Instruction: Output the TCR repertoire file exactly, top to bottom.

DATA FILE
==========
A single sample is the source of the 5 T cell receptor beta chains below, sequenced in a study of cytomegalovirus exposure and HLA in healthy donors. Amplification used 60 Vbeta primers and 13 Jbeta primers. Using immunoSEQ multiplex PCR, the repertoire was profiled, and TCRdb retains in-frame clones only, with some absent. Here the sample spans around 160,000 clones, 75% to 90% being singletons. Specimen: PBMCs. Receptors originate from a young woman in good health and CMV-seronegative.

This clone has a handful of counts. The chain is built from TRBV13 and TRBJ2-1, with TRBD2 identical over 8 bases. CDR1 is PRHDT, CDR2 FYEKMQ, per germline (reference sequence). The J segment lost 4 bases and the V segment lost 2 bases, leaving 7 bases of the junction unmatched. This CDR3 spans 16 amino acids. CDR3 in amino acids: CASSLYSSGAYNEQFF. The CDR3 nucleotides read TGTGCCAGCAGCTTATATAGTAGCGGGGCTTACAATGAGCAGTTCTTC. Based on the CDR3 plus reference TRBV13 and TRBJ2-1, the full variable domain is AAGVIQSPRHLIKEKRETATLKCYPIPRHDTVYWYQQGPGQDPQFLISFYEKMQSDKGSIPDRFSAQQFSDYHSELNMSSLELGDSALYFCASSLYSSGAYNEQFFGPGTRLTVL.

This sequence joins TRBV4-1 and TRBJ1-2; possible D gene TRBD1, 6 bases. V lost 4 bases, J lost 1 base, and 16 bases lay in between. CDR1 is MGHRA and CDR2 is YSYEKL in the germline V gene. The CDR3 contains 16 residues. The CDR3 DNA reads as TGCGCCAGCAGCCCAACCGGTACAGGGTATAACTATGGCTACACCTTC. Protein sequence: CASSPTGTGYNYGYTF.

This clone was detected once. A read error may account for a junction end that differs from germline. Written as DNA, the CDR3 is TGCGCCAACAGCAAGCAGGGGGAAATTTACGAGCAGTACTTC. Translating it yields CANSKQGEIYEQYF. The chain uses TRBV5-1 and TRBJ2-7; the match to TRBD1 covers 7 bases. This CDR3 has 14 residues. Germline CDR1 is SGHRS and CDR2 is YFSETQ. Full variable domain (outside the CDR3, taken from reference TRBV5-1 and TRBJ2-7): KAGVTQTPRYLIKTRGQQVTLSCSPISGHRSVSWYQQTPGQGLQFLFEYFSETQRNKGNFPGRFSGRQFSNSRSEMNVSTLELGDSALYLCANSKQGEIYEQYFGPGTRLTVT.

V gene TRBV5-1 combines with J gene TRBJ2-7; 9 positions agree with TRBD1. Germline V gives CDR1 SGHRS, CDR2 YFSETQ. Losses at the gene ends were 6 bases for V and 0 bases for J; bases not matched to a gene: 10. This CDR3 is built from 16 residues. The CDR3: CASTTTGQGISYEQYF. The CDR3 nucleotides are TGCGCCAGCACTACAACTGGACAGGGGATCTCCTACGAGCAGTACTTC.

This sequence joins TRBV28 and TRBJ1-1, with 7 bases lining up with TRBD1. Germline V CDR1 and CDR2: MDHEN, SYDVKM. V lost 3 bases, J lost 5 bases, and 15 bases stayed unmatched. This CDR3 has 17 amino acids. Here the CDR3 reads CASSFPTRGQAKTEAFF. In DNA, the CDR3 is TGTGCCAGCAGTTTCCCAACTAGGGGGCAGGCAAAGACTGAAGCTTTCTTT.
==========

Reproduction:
A single sample is the source of the 5 T cell receptor beta chains below, sequenced in a study of cytomegalovirus exposure and HLA in healthy donors. Amplification used 60 Vbeta primers and 13 Jbeta primers. Using immunoSEQ multiplex PCR, the repertoire was profiled, and TCRdb retains in-frame clones only, with some absent. Here the sample spans around 160,000 clones, 75% to 90% being singletons. Specimen: PBMCs. Receptors originate from a young woman in good health and CMV-seronegative.

This clone has a handful of counts. The chain is built from TRBV13 and TRBJ2-1, with TRBD2 identical over 8 bases. CDR1 is PRHDT, CDR2 FYEKMQ, per germline (reference sequence). The J segment lost 4 bases and the V segment lost 2 bases, leaving 7 bases of the junction unmatched. This CDR3 spans 16 amino acids. CDR3 in amino acids: CASSLYSSGAYNEQFF. The CDR3 nucleotides read TGTGCCAGCAGCTTATATAGTAGCGGGGCTTACAATGAGCAGTTCTTC. Based on the CDR3 plus reference TRBV13 and TRBJ2-1, the full variable domain is AAGVIQSPRHLIKEKRETATLKCYPIPRHDTVYWYQQGPGQDPQFLISFYEKMQSDKGSIPDRFSAQQFSDYHSELNMSSLELGDSALYFCASSLYSSGAYNEQFFGPGTRLTVL.

This sequence joins TRBV4-1 and TRBJ1-2; possible D gene TRBD1, 6 bases. V lost 4 bases, J lost 1 base, and 16 bases lay in between. CDR1 is MGHRA and CDR2 is YSYEKL in the germline V gene. The CDR3 contains 16 residues. The CDR3 DNA reads as TGCGCCAGCAGCCCAACCGGTACAGGGTATAACTATGGCTACACCTTC. Protein sequence: CASSPTGTGYNYGYTF.

This clone was detected once. A read error may account for a junction end that differs from germline. Written as DNA, the CDR3 is TGCGCCAACAGCAAGCAGGGGGAAATTTACGAGCAGTACTTC. Translating it yields CANSKQGEIYEQYF. The chain uses TRBV5-1 and TRBJ2-7; the match to TRBD1 covers 7 bases. This CDR3 has 14 residues. Germline CDR1 is SGHRS and CDR2 is YFSETQ. Full variable domain (outside the CDR3, taken from reference TRBV5-1 and TRBJ2-7): KAGVTQTPRYLIKTRGQQVTLSCSPISGHRSVSWYQQTPGQGLQFLFEYFSETQRNKGNFPGRFSGRQFSNSRSEMNVSTLELGDSALYLCANSKQGEIYEQYFGPGTRLTVT.

V gene TRBV5-1 combines with J gene TRBJ2-7; 9 positions agree with TRBD1. Germline V gives CDR1 SGHRS, CDR2 YFSETQ. Losses at the gene ends were 6 bases for V and 0 bases for J; bases not matched to a gene: 10. This CDR3 is built from 16 residues. The CDR3: CASTTTGQGISYEQYF. The CDR3 nucleotides are TGCGCCAGCACTACAACTGGACAGGGGATCTCCTACGAGCAGTACTTC.

This sequence joins TRBV28 and TRBJ1-1, with 7 bases lining up with TRBD1. Germline V CDR1 and CDR2: MDHEN, SYDVKM. V lost 3 bases, J lost 5 bases, and 15 bases stayed unmatched. This CDR3 has 17 amino acids. Here the CDR3 reads CASSFPTRGQAKTEAFF. In DNA, the CDR3 is TGTGCCAGCAGTTTCCCAACTAGGGGGCAGGCAAAGACTGAAGCTTTCTTT.